Another class of drugs that need special mention in this regard is the use of disease modifying anti rheumatoid drugs (DMARDs). These drugs in addition to reducing the infection prevent further progress of the disease. Latest development in the drug treatment is the use of novel agents called ‘biologics’. Corticosteroid injections may be directly given into the affected joints. It can ensure prevention of uneven length of legs. This kind of treatment however may not suit every child. The steroids or immunosuppressive agents should not be used in this group of patients.

The physiotherapist can suggest some exercises to strengthen the muscles, maintain the flexibility of the joint. It may also be possible in some cases to achieve normal limb growth.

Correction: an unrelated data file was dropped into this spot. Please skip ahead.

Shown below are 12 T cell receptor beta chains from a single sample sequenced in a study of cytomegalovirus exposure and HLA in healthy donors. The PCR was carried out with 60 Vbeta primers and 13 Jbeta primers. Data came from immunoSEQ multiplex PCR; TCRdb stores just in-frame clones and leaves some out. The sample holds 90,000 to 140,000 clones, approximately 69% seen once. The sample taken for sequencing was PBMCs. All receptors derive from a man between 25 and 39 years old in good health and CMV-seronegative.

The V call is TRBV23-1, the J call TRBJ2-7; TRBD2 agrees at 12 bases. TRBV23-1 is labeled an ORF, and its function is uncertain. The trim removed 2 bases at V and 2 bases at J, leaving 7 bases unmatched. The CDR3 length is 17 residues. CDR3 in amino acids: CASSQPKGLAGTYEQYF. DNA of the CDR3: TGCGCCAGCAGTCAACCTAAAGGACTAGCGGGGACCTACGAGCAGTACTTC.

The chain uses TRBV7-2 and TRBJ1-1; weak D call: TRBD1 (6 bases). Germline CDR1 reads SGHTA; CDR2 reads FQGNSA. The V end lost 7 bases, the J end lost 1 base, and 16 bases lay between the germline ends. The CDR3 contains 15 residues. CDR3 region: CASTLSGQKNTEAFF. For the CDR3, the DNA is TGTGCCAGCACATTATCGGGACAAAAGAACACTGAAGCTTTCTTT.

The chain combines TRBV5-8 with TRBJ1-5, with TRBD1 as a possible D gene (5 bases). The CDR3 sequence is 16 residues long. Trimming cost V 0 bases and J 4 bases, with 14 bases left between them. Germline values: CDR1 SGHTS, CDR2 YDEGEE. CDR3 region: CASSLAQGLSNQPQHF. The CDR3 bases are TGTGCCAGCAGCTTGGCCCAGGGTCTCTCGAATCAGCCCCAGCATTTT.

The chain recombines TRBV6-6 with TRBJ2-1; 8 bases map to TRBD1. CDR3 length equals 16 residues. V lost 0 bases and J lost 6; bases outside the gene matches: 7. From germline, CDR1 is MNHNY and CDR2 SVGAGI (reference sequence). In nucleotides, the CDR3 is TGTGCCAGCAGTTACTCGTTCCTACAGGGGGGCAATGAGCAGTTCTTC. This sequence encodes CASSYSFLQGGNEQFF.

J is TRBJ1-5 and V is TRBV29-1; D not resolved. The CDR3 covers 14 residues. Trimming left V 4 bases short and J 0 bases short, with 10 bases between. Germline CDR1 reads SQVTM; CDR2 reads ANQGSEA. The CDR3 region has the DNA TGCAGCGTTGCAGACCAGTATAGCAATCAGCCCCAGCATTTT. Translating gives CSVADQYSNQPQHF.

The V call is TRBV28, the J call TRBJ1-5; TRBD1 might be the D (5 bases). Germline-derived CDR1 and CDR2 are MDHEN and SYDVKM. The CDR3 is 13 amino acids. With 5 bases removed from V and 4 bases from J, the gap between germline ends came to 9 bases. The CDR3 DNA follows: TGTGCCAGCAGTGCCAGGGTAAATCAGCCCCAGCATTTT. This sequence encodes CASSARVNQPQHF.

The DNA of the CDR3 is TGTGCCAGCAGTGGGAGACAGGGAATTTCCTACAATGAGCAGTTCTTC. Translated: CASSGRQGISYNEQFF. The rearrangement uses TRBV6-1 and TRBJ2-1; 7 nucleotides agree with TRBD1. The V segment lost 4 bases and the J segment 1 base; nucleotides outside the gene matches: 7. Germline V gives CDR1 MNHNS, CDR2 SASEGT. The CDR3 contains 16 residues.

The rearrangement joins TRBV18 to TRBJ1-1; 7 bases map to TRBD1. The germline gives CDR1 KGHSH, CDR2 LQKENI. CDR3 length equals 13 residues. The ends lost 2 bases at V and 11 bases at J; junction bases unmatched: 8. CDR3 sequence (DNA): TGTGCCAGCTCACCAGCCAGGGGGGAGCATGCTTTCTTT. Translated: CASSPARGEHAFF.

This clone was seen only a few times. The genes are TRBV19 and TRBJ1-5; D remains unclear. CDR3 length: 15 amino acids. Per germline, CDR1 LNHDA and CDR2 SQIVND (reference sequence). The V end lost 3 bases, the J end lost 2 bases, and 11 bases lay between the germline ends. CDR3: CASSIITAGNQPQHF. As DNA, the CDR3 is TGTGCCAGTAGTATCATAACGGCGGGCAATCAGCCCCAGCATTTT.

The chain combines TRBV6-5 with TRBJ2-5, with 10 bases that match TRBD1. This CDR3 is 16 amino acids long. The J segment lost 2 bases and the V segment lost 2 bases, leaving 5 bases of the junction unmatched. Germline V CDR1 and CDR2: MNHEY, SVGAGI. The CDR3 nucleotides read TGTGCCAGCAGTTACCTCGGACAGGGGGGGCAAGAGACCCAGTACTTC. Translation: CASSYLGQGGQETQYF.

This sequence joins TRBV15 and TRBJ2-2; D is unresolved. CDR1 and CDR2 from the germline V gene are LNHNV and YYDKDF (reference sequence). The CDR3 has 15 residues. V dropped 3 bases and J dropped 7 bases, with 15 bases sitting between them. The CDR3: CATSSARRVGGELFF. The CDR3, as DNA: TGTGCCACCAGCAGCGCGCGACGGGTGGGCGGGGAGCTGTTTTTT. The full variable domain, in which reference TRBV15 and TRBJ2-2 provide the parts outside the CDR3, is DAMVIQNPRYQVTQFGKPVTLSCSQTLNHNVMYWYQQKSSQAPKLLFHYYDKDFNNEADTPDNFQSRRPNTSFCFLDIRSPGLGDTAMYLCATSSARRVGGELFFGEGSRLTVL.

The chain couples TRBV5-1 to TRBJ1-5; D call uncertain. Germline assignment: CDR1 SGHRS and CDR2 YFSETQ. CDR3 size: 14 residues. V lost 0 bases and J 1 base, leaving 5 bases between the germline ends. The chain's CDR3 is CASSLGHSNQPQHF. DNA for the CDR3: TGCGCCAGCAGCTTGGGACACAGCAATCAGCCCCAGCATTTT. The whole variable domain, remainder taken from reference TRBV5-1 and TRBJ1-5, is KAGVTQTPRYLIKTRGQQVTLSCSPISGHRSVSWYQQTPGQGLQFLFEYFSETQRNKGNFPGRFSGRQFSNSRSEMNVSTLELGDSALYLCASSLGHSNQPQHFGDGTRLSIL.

In addition to the above-mentioned treatments, regular eye check ups are vital to preserve and protect vision. If eye damage has already occurred, cortisone eye drops are given to treat the associated uveitis.



The known forms of diet supplements that claim to provide relief for arthritis can provide moderate relief only for adults suffering from osteoarthritis. This however is also associated with side effects. No observed clinical benefit has so far been documented in the treatment of childhood arthritis with any of the dietary supplements.


Fish oil contains a rich source of Omega-3 fatty acids and this substance can reduce inflammation. However, in order to observe real benefit, many capsules have to be consumed. It has now been found that this protective effect may only be temporary, not exceeding 6 months.


-> Glucosamine
-> Etoricoxib
-> Celecoxib
-> Mefenemic acid
-> Ibuprofen
-> Asprin
-> Glucosamine